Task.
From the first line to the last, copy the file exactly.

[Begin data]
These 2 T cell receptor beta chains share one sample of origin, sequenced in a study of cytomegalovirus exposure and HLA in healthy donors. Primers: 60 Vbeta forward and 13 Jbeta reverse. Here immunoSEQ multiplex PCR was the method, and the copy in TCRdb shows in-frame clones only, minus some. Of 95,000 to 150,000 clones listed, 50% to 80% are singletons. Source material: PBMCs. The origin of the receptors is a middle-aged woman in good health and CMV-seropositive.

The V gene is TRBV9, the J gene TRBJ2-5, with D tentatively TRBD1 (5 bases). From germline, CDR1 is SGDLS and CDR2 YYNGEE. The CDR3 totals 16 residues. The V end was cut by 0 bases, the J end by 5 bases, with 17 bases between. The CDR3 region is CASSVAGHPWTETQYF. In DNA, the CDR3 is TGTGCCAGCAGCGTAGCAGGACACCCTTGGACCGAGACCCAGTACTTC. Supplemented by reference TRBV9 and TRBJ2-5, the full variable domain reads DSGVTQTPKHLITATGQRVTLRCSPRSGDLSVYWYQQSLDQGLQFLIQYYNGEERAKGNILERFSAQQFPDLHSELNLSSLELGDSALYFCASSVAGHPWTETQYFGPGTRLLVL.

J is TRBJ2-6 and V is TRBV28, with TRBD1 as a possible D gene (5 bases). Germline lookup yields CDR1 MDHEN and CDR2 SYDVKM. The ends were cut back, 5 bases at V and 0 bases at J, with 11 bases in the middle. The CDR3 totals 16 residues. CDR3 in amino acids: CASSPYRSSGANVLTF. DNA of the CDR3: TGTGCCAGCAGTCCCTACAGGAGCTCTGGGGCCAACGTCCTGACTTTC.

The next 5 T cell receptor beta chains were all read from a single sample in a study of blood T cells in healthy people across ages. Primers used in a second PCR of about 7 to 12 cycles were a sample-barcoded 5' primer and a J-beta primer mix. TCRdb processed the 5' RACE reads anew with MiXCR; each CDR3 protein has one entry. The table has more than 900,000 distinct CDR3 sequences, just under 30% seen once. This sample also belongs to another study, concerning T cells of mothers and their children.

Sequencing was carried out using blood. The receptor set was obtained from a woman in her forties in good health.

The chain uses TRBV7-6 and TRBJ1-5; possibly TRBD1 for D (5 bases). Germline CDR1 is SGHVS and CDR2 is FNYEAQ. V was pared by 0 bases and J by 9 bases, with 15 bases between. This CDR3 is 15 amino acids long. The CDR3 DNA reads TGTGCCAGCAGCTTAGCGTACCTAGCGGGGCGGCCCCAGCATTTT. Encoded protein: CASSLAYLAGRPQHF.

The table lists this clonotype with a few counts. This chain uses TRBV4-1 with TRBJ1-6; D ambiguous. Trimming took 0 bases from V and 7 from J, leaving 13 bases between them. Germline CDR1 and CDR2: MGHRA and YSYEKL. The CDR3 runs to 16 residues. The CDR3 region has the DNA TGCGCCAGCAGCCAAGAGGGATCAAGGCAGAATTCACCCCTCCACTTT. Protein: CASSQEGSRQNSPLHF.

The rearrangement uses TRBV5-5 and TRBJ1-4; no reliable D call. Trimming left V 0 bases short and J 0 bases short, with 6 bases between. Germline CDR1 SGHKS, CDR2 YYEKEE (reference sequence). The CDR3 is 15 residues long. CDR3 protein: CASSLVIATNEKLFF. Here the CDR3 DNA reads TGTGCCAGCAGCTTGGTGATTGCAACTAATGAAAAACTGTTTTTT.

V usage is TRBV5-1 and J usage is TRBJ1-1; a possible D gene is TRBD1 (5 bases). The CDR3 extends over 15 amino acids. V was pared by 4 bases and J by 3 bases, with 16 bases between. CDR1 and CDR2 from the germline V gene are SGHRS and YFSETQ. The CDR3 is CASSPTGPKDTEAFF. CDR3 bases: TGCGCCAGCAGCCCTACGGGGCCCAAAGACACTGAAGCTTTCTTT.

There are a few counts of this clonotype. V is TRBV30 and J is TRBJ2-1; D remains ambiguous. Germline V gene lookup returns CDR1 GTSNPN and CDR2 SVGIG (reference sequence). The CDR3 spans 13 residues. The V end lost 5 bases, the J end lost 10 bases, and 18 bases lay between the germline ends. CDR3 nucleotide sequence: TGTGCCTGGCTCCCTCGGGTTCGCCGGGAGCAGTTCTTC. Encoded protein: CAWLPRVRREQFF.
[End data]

These 2 T cell receptor beta chains share one sample of origin, sequenced in a study of cytomegalovirus exposure and HLA in healthy donors. Primers: 60 Vbeta forward and 13 Jbeta reverse. Here immunoSEQ multiplex PCR was the method, and the copy in TCRdb shows in-frame clones only, minus some. Of 95,000 to 150,000 clones listed, 50% to 80% are singletons. Source material: PBMCs. The origin of the receptors is a middle-aged woman in good health and CMV-seropositive.

The V gene is TRBV9, the J gene TRBJ2-5, with D tentatively TRBD1 (5 bases). From germline, CDR1 is SGDLS and CDR2 YYNGEE. The CDR3 totals 16 residues. The V end was cut by 0 bases, the J end by 5 bases, with 17 bases between. The CDR3 region is CASSVAGHPWTETQYF. In DNA, the CDR3 is TGTGCCAGCAGCGTAGCAGGACACCCTTGGACCGAGACCCAGTACTTC. Supplemented by reference TRBV9 and TRBJ2-5, the full variable domain reads DSGVTQTPKHLITATGQRVTLRCSPRSGDLSVYWYQQSLDQGLQFLIQYYNGEERAKGNILERFSAQQFPDLHSELNLSSLELGDSALYFCASSVAGHPWTETQYFGPGTRLLVL.

J is TRBJ2-6 and V is TRBV28, with TRBD1 as a possible D gene (5 bases). Germline lookup yields CDR1 MDHEN and CDR2 SYDVKM. The ends were cut back, 5 bases at V and 0 bases at J, with 11 bases in the middle. The CDR3 totals 16 residues. CDR3 in amino acids: CASSPYRSSGANVLTF. DNA of the CDR3: TGTGCCAGCAGTCCCTACAGGAGCTCTGGGGCCAACGTCCTGACTTTC.

The next 5 T cell receptor beta chains were all read from a single sample in a study of blood T cells in healthy people across ages. Primers used in a second PCR of about 7 to 12 cycles were a sample-barcoded 5' primer and a J-beta primer mix. TCRdb processed the 5' RACE reads anew with MiXCR; each CDR3 protein has one entry. The table has more than 900,000 distinct CDR3 sequences, just under 30% seen once. This sample also belongs to another study, concerning T cells of mothers and their children.

Sequencing was carried out using blood. The receptor set was obtained from a woman in her forties in good health.

The chain uses TRBV7-6 and TRBJ1-5; possibly TRBD1 for D (5 bases). Germline CDR1 is SGHVS and CDR2 is FNYEAQ. V was pared by 0 bases and J by 9 bases, with 15 bases between. This CDR3 is 15 amino acids long. The CDR3 DNA reads TGTGCCAGCAGCTTAGCGTACCTAGCGGGGCGGCCCCAGCATTTT. Encoded protein: CASSLAYLAGRPQHF.

The table lists this clonotype with a few counts. This chain uses TRBV4-1 with TRBJ1-6; D ambiguous. Trimming took 0 bases from V and 7 from J, leaving 13 bases between them. Germline CDR1 and CDR2: MGHRA and YSYEKL. The CDR3 runs to 16 residues. The CDR3 region has the DNA TGCGCCAGCAGCCAAGAGGGATCAAGGCAGAATTCACCCCTCCACTTT. Protein: CASSQEGSRQNSPLHF.

The rearrangement uses TRBV5-5 and TRBJ1-4; no reliable D call. Trimming left V 0 bases short and J 0 bases short, with 6 bases between. Germline CDR1 SGHKS, CDR2 YYEKEE (reference sequence). The CDR3 is 15 residues long. CDR3 protein: CASSLVIATNEKLFF. Here the CDR3 DNA reads TGTGCCAGCAGCTTGGTGATTGCAACTAATGAAAAACTGTTTTTT.

V usage is TRBV5-1 and J usage is TRBJ1-1; a possible D gene is TRBD1 (5 bases). The CDR3 extends over 15 amino acids. V was pared by 4 bases and J by 3 bases, with 16 bases between. CDR1 and CDR2 from the germline V gene are SGHRS and YFSETQ. The CDR3 is CASSPTGPKDTEAFF. CDR3 bases: TGCGCCAGCAGCCCTACGGGGCCCAAAGACACTGAAGCTTTCTTT.

There are a few counts of this clonotype. V is TRBV30 and J is TRBJ2-1; D remains ambiguous. Germline V gene lookup returns CDR1 GTSNPN and CDR2 SVGIG (reference sequence). The CDR3 spans 13 residues. The V end lost 5 bases, the J end lost 10 bases, and 18 bases lay between the germline ends. CDR3 nucleotide sequence: TGTGCCTGGCTCCCTCGGGTTCGCCGGGAGCAGTTCTTC. Encoded protein: CAWLPRVRREQFF.